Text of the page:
Gender discrimination and insurance, loss coverage
The EU's ban on gender discrimination in insurance from the end of 2012 will have costs as well as benefits. Neither banning nor allowing gender discrimination seems to me egregious public policy. I therefore regarded this area as a low priority for reform.
Be that as it may, the concept of loss coverage is relevant to understanding and measuring the effects of the ruling. Insurers and actuaries frequently claim that restrictions on discrimination will lead to adverse selection: that is, more insurance will be bought by the higher-risk gender, and less by the lower-risk gender, and the total number of policies sold may fall.
But this so-called 'adverse' selection is not necessarily adverse. A fall in numbers insured can be consistent with a higher number of losses compensated by insurance, if more of the 'right' people - that is, the higher risks - buy insurance.
In other words, a fall in numbers insured can be consistent with higher loss coverage.
More on gender discrimination in insurance:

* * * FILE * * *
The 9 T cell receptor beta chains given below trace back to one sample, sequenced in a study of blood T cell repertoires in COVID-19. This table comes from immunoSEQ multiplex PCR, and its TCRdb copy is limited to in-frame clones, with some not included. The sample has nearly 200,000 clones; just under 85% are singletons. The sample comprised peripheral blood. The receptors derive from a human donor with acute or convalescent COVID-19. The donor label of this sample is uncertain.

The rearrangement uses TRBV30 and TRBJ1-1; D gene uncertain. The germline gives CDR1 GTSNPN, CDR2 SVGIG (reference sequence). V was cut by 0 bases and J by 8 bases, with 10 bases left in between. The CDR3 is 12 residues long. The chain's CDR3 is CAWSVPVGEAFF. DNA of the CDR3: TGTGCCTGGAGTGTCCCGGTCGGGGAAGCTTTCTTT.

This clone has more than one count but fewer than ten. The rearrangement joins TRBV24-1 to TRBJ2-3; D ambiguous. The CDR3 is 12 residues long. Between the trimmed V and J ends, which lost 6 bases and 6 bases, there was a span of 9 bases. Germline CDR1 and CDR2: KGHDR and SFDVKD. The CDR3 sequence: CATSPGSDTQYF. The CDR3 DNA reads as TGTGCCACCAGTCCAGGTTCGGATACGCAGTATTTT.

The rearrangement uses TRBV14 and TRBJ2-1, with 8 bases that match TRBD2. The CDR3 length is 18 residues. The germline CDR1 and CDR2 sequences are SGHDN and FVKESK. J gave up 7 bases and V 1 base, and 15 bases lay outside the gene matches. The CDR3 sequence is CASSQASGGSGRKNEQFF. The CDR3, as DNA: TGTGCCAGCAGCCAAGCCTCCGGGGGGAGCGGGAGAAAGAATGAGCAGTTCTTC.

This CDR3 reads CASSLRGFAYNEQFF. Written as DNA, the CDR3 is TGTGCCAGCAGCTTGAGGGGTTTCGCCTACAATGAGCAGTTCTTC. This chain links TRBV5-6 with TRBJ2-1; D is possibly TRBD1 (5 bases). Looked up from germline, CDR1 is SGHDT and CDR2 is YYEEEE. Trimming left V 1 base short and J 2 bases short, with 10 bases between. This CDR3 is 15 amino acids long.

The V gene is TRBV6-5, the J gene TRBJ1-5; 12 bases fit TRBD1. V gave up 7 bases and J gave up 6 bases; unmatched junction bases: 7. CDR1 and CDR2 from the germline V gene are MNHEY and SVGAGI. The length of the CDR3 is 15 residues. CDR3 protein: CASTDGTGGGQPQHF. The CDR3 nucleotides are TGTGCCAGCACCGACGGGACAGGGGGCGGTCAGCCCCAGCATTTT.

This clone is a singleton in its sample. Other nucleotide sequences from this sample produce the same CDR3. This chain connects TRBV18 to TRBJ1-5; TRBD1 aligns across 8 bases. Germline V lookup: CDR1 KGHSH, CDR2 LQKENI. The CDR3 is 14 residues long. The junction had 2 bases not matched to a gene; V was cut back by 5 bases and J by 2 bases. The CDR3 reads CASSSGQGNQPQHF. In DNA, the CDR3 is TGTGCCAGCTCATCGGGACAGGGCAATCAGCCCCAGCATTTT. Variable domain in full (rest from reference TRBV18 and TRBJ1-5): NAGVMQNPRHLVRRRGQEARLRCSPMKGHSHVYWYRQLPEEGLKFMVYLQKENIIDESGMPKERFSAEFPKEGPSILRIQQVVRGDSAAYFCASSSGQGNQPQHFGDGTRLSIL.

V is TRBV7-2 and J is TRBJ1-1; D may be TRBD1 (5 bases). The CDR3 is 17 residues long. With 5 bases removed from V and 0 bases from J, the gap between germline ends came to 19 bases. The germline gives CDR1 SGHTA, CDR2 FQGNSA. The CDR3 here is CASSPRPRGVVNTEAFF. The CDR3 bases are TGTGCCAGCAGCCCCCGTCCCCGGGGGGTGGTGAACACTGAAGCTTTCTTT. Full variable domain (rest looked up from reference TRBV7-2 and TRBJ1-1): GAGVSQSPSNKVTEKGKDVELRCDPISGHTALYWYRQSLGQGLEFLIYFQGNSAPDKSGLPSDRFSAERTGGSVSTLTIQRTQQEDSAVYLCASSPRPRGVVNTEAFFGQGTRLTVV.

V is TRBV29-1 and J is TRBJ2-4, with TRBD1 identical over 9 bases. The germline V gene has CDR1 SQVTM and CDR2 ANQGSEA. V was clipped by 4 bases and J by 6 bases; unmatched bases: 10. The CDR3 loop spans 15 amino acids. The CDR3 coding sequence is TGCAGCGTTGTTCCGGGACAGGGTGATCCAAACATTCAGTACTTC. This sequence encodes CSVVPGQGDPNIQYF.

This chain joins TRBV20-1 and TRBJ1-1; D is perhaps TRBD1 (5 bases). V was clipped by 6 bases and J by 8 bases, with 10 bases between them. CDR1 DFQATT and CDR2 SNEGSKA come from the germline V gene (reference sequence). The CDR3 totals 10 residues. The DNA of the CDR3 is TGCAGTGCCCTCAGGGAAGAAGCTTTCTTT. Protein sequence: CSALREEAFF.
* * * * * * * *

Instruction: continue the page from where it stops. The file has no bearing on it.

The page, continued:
- Gender equality and risk
My article in The Actuary (March 2011), written shortly before the European Court's ruling.
- HM Treasury impact assessment
My response (Feb 2012) to HM Treasury's consultation on their impact assessment of the ban on gender classification.
- Some novel perspectives on risk classification
(Geneva Papers on Risk & Insurance, 2007)
Pages 22 to 23 of this article explain the conflict between insurance ideology and legal concepts of gender equality. Succinctly, the law reflects a common social opinion by treating statistical discrimination per se as offensive. The problem is not (as insurers often allege) that critics do not understand the principle; the problem is that they do understand, and recognise the insurers' ideology as one which they explicitly reject. pdf (28 pages)
More on loss coverage:
- Loss coverage as a public policy objective for risk classification schemes
(Journal of Risk and Insurance, 2008)
Why insurance may sometimes work better with less risk classification (longer version, with simulations) pdf (21 pages)
- Demand elasticity, risk classification and loss
coverage: when can community rating work?
(ASTIN Bulletin, 2009)
Why some insurance markets may work reasonably well under community rating pdf (25 pages)